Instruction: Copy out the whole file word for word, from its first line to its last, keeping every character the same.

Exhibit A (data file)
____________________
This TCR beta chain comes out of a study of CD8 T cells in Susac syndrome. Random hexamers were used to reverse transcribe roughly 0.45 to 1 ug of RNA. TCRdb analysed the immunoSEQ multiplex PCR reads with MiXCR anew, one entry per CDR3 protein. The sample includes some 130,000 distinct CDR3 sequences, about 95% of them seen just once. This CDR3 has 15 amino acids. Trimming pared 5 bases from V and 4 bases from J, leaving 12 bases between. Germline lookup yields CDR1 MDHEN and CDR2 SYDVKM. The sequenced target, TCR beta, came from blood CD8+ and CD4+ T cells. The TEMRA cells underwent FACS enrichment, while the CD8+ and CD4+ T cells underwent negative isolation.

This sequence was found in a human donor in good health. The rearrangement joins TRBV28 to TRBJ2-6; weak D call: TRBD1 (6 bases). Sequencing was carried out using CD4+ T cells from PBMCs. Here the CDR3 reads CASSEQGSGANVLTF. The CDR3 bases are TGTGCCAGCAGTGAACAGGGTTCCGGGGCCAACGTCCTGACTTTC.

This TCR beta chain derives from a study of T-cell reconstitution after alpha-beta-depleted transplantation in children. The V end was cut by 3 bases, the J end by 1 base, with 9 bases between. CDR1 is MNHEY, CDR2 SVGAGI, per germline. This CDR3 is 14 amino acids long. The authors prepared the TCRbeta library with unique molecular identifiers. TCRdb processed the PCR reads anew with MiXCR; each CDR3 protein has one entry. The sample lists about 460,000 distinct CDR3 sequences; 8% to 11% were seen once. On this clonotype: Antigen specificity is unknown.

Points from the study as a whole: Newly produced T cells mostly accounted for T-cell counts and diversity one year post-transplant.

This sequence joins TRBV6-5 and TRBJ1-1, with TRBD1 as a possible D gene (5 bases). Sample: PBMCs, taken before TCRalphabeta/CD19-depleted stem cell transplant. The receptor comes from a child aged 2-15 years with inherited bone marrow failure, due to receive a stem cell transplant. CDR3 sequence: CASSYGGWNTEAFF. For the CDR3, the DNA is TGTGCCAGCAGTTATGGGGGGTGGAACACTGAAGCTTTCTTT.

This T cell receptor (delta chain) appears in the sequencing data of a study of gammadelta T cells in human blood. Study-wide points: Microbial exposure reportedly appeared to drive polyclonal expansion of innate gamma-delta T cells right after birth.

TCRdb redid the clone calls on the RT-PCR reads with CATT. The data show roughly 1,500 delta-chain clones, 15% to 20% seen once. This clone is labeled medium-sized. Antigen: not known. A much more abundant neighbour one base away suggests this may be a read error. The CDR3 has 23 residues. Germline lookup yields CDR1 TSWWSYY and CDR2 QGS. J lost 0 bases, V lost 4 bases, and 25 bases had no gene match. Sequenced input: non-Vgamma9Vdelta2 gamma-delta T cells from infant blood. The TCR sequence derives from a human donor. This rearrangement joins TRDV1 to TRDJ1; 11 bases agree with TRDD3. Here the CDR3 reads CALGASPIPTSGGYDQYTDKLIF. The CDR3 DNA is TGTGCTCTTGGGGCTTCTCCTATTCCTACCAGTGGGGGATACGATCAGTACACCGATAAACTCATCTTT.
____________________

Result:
This TCR beta chain comes out of a study of CD8 T cells in Susac syndrome. Random hexamers were used to reverse transcribe roughly 0.45 to 1 ug of RNA. TCRdb analysed the immunoSEQ multiplex PCR reads with MiXCR anew, one entry per CDR3 protein. The sample includes some 130,000 distinct CDR3 sequences, about 95% of them seen just once. This CDR3 has 15 amino acids. Trimming pared 5 bases from V and 4 bases from J, leaving 12 bases between. Germline lookup yields CDR1 MDHEN and CDR2 SYDVKM. The sequenced target, TCR beta, came from blood CD8+ and CD4+ T cells. The TEMRA cells underwent FACS enrichment, while the CD8+ and CD4+ T cells underwent negative isolation.

This sequence was found in a human donor in good health. The rearrangement joins TRBV28 to TRBJ2-6; weak D call: TRBD1 (6 bases). Sequencing was carried out using CD4+ T cells from PBMCs. Here the CDR3 reads CASSEQGSGANVLTF. The CDR3 bases are TGTGCCAGCAGTGAACAGGGTTCCGGGGCCAACGTCCTGACTTTC.

This TCR beta chain derives from a study of T-cell reconstitution after alpha-beta-depleted transplantation in children. The V end was cut by 3 bases, the J end by 1 base, with 9 bases between. CDR1 is MNHEY, CDR2 SVGAGI, per germline. This CDR3 is 14 amino acids long. The authors prepared the TCRbeta library with unique molecular identifiers. TCRdb processed the PCR reads anew with MiXCR; each CDR3 protein has one entry. The sample lists about 460,000 distinct CDR3 sequences; 8% to 11% were seen once. On this clonotype: Antigen specificity is unknown.

Points from the study as a whole: Newly produced T cells mostly accounted for T-cell counts and diversity one year post-transplant.

This sequence joins TRBV6-5 and TRBJ1-1, with TRBD1 as a possible D gene (5 bases). Sample: PBMCs, taken before TCRalphabeta/CD19-depleted stem cell transplant. The receptor comes from a child aged 2-15 years with inherited bone marrow failure, due to receive a stem cell transplant. CDR3 sequence: CASSYGGWNTEAFF. For the CDR3, the DNA is TGTGCCAGCAGTTATGGGGGGTGGAACACTGAAGCTTTCTTT.

This T cell receptor (delta chain) appears in the sequencing data of a study of gammadelta T cells in human blood. Study-wide points: Microbial exposure reportedly appeared to drive polyclonal expansion of innate gamma-delta T cells right after birth.

TCRdb redid the clone calls on the RT-PCR reads with CATT. The data show roughly 1,500 delta-chain clones, 15% to 20% seen once. This clone is labeled medium-sized. Antigen: not known. A much more abundant neighbour one base away suggests this may be a read error. The CDR3 has 23 residues. Germline lookup yields CDR1 TSWWSYY and CDR2 QGS. J lost 0 bases, V lost 4 bases, and 25 bases had no gene match. Sequenced input: non-Vgamma9Vdelta2 gamma-delta T cells from infant blood. The TCR sequence derives from a human donor. This rearrangement joins TRDV1 to TRDJ1; 11 bases agree with TRDD3. Here the CDR3 reads CALGASPIPTSGGYDQYTDKLIF. The CDR3 DNA is TGTGCTCTTGGGGCTTCTCCTATTCCTACCAGTGGGGGATACGATCAGTACACCGATAAACTCATCTTT.